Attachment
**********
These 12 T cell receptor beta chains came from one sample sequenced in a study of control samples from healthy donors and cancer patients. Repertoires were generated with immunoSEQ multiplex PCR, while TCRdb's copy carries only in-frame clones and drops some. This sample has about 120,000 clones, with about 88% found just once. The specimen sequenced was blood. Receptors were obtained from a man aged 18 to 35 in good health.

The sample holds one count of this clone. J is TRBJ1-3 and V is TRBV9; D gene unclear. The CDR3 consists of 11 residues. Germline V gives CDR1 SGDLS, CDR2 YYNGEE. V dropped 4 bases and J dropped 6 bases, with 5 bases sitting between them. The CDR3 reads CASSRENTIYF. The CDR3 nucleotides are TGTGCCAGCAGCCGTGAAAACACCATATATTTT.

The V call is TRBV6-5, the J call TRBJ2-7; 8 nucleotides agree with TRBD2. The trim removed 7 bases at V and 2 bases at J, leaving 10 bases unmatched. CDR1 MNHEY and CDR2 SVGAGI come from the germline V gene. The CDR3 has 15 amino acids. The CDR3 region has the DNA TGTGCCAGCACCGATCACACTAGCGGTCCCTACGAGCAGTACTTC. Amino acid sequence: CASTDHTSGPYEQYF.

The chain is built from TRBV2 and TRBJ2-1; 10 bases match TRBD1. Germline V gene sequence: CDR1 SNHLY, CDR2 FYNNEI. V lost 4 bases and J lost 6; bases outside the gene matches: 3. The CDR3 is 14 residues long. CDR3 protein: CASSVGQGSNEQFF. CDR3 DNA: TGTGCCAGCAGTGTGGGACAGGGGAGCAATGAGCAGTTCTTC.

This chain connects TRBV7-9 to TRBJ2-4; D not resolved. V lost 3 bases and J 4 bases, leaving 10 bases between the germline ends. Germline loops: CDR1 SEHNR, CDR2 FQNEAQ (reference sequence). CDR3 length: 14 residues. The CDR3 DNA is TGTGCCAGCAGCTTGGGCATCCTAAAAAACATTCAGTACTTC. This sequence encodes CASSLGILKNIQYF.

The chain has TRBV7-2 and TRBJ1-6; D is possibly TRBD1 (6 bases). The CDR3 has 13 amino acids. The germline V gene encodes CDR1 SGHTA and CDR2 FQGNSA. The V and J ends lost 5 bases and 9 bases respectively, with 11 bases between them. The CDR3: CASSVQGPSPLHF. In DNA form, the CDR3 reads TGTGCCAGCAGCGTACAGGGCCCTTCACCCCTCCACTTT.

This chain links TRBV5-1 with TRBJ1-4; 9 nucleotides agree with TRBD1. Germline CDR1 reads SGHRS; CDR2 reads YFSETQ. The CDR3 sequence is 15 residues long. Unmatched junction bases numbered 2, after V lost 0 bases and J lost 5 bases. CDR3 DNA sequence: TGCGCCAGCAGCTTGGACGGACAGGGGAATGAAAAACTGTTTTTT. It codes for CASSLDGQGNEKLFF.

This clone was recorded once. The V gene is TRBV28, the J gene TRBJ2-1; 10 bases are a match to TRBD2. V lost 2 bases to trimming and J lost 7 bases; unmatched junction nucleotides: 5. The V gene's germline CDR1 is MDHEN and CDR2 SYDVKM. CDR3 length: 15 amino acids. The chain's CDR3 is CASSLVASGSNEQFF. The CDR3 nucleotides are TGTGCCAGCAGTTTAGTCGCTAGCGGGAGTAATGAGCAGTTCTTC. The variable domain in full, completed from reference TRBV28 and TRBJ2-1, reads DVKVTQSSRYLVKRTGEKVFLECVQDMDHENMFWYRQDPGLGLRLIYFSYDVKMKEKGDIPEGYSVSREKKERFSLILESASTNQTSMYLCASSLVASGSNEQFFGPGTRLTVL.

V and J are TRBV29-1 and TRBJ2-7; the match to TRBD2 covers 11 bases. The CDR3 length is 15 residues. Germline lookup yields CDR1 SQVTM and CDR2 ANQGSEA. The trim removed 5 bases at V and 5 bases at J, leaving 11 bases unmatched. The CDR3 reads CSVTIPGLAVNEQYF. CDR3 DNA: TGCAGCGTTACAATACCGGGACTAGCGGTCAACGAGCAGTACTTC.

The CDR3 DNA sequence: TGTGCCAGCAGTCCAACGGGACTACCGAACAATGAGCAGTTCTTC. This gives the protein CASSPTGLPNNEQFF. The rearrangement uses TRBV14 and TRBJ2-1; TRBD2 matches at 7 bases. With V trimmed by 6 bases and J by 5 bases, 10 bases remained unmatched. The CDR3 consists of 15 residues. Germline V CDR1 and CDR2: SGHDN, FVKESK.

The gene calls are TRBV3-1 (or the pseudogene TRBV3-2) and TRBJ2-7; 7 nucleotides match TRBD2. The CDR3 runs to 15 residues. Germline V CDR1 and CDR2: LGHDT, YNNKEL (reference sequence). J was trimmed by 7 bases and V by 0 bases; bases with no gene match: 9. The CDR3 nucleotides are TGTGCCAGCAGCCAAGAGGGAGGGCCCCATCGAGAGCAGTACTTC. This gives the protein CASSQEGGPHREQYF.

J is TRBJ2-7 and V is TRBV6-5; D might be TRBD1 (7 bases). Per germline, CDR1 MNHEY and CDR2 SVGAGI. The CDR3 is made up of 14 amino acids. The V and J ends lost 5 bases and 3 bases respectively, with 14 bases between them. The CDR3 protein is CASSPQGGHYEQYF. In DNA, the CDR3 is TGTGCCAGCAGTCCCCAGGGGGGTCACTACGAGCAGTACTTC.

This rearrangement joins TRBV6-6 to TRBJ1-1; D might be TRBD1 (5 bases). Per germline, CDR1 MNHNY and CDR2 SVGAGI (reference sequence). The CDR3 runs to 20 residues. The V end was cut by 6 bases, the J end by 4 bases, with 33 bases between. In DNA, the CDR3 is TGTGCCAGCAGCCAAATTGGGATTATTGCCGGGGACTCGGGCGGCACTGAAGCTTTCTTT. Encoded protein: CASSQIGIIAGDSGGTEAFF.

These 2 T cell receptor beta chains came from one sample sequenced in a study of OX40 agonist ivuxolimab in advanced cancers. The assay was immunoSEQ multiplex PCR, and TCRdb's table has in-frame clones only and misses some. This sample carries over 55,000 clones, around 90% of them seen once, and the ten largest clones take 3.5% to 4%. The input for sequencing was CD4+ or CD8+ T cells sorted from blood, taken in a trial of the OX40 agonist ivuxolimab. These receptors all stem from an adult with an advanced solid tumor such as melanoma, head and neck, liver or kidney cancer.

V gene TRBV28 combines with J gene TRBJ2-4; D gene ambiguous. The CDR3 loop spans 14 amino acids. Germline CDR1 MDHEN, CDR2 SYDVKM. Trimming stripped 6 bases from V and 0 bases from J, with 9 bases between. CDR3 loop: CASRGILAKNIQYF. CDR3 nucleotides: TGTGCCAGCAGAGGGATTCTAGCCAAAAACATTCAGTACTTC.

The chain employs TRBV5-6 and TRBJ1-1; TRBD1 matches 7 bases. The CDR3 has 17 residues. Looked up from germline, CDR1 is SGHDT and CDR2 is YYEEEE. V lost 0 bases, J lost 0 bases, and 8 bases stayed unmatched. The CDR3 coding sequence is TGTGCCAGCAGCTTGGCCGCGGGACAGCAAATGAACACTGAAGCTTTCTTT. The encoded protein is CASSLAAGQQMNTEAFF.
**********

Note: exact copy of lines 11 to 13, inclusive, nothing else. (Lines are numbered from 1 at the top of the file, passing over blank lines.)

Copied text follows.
The gene calls are TRBV3-1 (or the pseudogene TRBV3-2) and TRBJ2-7; 7 nucleotides match TRBD2. The CDR3 runs to 15 residues. Germline V CDR1 and CDR2: LGHDT, YNNKEL (reference sequence). J was trimmed by 7 bases and V by 0 bases; bases with no gene match: 9. The CDR3 nucleotides are TGTGCCAGCAGCCAAGAGGGAGGGCCCCATCGAGAGCAGTACTTC. This gives the protein CASSQEGGPHREQYF.

J is TRBJ2-7 and V is TRBV6-5; D might be TRBD1 (7 bases). Per germline, CDR1 MNHEY and CDR2 SVGAGI. The CDR3 is made up of 14 amino acids. The V and J ends lost 5 bases and 3 bases respectively, with 14 bases between them. The CDR3 protein is CASSPQGGHYEQYF. In DNA, the CDR3 is TGTGCCAGCAGTCCCCAGGGGGGTCACTACGAGCAGTACTTC.

This rearrangement joins TRBV6-6 to TRBJ1-1; D might be TRBD1 (5 bases). Per germline, CDR1 MNHNY and CDR2 SVGAGI (reference sequence). The CDR3 runs to 20 residues. The V end was cut by 6 bases, the J end by 4 bases, with 33 bases between. In DNA, the CDR3 is TGTGCCAGCAGCCAAATTGGGATTATTGCCGGGGACTCGGGCGGCACTGAAGCTTTCTTT. Encoded protein: CASSQIGIIAGDSGGTEAFF.